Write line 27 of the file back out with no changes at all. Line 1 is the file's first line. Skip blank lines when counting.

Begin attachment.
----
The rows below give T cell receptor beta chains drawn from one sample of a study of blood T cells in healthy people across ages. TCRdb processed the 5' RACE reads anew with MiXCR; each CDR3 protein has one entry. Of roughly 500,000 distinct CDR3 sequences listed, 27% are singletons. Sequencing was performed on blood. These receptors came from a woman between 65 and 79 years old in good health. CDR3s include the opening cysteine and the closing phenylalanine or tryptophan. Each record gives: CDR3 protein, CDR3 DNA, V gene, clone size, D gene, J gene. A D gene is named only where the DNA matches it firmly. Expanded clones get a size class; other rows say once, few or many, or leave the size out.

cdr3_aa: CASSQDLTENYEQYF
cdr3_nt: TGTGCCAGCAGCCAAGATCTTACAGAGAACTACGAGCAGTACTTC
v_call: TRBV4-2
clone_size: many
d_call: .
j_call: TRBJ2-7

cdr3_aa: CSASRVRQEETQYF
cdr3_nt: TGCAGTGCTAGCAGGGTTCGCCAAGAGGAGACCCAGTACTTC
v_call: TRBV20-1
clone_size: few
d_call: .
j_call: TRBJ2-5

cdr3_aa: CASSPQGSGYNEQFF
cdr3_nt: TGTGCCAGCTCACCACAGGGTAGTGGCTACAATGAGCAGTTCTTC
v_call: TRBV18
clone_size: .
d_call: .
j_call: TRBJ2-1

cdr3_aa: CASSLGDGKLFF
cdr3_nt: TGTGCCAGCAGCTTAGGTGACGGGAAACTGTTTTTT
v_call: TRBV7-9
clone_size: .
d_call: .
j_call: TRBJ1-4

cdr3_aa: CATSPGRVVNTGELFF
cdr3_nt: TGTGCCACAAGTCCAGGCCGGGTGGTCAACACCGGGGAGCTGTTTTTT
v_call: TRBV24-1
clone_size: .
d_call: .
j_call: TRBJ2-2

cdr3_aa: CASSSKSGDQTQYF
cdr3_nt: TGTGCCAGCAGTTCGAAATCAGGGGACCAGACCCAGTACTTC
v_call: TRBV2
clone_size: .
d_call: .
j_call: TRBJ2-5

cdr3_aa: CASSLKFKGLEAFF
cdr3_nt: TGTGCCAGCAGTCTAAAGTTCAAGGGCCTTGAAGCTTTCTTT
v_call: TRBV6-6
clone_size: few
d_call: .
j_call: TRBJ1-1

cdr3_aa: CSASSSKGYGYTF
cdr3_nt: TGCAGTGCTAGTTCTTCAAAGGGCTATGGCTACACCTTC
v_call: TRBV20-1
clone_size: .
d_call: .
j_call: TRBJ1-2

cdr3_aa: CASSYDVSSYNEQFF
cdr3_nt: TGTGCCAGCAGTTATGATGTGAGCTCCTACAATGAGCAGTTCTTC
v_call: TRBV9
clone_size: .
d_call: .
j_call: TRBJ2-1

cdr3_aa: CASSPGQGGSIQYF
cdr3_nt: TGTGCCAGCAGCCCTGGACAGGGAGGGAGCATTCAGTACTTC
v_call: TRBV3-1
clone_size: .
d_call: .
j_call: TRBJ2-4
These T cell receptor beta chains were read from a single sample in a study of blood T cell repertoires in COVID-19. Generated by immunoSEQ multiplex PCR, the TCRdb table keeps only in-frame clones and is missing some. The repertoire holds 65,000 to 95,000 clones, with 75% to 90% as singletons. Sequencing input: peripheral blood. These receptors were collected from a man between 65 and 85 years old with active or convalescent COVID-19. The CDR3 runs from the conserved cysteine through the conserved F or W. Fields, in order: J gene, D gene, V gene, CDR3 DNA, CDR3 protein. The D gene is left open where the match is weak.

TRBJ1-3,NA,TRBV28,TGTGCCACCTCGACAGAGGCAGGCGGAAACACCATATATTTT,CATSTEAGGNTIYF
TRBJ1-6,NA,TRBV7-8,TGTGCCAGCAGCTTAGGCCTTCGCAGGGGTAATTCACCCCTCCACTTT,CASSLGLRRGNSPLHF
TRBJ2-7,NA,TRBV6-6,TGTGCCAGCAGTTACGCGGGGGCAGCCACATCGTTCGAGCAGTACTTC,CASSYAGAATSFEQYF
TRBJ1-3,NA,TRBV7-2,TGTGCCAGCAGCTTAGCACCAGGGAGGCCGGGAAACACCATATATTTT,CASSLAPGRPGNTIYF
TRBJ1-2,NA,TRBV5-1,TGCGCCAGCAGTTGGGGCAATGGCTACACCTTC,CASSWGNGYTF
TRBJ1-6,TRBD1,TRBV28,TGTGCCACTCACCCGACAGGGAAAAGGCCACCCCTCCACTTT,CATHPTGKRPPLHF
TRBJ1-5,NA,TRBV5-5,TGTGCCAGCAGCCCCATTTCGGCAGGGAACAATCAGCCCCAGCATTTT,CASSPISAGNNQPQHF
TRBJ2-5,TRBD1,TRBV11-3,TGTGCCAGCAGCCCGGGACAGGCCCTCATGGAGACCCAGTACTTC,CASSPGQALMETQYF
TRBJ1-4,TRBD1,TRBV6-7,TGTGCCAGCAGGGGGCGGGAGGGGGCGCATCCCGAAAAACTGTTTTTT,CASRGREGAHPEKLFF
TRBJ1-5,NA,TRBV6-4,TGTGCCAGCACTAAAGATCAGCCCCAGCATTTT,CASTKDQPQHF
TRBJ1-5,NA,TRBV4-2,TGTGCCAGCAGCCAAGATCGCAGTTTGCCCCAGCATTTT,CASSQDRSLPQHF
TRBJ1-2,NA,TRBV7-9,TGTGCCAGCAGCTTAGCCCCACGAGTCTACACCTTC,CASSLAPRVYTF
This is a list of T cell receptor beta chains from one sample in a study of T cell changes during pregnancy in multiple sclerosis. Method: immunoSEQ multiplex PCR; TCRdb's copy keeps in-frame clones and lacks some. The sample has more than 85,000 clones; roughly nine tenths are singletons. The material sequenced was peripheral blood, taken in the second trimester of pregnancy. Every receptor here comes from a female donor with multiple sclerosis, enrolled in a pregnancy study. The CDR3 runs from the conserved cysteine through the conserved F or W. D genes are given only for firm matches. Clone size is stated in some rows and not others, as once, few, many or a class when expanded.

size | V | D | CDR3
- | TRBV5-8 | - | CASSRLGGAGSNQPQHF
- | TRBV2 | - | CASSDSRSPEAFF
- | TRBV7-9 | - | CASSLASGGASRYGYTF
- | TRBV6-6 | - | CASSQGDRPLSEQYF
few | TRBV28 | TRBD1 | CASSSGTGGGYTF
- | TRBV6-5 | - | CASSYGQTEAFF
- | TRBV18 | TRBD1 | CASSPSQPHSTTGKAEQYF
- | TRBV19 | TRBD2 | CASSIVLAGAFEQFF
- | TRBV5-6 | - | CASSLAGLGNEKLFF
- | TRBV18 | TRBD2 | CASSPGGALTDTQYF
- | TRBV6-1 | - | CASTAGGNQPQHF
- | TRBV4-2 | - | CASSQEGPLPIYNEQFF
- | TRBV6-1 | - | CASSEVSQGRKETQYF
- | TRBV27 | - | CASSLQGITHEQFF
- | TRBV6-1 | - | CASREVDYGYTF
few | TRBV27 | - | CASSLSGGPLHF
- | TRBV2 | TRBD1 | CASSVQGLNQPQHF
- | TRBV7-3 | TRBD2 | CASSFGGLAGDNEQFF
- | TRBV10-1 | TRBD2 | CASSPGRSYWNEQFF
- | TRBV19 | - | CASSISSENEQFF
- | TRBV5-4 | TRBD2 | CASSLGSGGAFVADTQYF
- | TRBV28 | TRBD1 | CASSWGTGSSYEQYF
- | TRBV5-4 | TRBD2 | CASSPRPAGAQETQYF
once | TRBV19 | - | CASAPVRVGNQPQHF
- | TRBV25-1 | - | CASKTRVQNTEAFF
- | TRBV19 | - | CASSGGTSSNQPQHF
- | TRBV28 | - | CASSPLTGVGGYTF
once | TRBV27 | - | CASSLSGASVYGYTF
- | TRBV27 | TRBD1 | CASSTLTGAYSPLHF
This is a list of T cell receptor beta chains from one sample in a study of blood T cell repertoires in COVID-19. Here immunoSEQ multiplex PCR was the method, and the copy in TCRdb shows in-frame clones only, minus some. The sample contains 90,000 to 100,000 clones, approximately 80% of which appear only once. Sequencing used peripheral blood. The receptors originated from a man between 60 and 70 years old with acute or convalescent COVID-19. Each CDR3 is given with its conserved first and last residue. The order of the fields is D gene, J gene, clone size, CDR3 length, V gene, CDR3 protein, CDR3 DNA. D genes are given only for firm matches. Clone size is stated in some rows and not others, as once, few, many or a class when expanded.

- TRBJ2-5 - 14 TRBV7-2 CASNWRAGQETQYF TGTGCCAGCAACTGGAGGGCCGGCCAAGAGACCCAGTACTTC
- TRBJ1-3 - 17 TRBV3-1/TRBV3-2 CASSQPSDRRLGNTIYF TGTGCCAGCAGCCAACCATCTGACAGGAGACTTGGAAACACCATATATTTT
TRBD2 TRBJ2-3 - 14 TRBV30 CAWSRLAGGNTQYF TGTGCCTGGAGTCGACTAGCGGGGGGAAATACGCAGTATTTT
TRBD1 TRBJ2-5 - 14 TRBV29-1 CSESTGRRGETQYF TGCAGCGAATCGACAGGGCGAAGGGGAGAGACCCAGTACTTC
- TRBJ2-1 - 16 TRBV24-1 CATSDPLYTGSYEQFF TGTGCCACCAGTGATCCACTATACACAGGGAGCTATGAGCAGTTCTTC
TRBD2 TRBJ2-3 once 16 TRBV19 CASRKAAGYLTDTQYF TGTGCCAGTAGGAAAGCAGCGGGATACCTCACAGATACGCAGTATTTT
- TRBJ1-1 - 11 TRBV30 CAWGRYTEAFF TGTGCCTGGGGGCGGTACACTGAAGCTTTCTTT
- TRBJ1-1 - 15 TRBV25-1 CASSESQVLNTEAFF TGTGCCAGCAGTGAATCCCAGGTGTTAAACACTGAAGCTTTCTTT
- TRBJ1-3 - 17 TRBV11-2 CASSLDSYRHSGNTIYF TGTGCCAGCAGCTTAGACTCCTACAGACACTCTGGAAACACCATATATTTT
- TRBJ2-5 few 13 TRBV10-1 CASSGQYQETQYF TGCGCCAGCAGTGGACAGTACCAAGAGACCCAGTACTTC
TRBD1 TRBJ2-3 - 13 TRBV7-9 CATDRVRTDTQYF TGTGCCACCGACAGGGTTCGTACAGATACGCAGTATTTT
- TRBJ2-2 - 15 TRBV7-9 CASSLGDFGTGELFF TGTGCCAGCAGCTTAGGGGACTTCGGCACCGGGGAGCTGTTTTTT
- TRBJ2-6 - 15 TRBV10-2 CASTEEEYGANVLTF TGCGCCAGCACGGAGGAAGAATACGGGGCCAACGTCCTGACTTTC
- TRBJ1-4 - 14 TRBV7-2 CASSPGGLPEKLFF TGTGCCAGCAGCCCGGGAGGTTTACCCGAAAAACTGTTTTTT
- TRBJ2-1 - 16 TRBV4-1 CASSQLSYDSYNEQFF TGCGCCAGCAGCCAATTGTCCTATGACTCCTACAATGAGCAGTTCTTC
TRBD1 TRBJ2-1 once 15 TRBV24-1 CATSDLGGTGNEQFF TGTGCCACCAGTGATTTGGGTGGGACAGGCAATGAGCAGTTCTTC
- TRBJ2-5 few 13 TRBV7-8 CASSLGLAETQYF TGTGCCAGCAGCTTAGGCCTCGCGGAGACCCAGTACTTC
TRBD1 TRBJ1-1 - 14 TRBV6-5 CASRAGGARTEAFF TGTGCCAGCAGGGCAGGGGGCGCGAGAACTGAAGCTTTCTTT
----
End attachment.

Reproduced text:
cdr3_nt: TGTGCCACAAGTCCAGGCCGGGTGGTCAACACCGGGGAGCTGTTTTTT